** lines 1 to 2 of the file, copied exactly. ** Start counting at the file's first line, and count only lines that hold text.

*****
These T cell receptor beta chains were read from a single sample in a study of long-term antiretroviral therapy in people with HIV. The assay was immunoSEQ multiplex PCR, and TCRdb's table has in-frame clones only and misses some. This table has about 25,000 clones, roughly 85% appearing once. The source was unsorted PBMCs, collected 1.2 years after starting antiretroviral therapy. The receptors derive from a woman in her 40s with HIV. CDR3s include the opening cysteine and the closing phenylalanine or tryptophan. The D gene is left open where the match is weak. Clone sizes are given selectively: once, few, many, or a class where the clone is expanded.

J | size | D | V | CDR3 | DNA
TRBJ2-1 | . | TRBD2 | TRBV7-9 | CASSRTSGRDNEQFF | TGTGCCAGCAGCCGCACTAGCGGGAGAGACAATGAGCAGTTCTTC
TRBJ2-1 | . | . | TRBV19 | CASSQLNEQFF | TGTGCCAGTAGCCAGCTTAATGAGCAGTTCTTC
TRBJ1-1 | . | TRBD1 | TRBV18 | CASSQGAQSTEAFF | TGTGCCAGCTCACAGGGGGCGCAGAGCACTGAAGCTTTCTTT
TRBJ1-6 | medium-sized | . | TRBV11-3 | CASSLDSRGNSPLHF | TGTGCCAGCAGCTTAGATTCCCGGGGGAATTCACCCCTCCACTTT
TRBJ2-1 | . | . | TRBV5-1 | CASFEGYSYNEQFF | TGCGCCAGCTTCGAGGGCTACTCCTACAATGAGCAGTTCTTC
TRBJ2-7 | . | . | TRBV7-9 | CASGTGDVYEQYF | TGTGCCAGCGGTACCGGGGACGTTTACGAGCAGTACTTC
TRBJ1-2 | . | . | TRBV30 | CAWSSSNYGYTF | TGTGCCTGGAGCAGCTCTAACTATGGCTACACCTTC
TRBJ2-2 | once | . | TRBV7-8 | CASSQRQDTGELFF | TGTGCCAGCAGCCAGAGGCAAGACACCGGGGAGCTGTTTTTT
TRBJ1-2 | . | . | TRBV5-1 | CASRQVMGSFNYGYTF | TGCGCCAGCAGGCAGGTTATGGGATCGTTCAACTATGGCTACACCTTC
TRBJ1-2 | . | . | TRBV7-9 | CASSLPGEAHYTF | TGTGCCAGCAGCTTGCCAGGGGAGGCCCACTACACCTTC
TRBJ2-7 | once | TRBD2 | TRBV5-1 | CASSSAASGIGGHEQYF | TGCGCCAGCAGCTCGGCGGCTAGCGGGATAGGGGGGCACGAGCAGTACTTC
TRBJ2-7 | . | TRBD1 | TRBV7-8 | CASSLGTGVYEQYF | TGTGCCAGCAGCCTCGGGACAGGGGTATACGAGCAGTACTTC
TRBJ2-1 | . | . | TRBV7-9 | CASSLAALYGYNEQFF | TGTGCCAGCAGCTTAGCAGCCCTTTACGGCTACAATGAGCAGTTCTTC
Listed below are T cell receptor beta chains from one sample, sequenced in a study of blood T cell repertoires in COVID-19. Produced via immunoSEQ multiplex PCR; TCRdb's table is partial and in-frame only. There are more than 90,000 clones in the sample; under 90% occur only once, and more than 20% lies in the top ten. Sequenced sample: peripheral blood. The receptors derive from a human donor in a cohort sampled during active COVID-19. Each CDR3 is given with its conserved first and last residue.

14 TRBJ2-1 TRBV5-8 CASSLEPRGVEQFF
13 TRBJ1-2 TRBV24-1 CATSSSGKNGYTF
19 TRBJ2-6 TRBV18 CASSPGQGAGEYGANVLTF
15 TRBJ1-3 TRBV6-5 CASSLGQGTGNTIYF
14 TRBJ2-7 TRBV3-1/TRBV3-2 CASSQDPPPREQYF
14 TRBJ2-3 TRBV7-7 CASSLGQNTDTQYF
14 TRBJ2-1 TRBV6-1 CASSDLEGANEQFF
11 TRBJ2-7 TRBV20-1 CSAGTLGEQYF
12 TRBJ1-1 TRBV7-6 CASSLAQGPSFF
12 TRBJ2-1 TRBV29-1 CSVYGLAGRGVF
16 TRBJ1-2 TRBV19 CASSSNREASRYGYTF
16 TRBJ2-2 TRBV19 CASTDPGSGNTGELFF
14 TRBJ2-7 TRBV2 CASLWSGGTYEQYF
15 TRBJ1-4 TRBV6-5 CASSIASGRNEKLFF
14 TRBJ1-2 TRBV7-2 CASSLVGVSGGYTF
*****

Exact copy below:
These T cell receptor beta chains were read from a single sample in a study of long-term antiretroviral therapy in people with HIV. The assay was immunoSEQ multiplex PCR, and TCRdb's table has in-frame clones only and misses some. This table has about 25,000 clones, roughly 85% appearing once. The source was unsorted PBMCs, collected 1.2 years after starting antiretroviral therapy. The receptors derive from a woman in her 40s with HIV. CDR3s include the opening cysteine and the closing phenylalanine or tryptophan. The D gene is left open where the match is weak. Clone sizes are given selectively: once, few, many, or a class where the clone is expanded.

J | size | D | V | CDR3 | DNA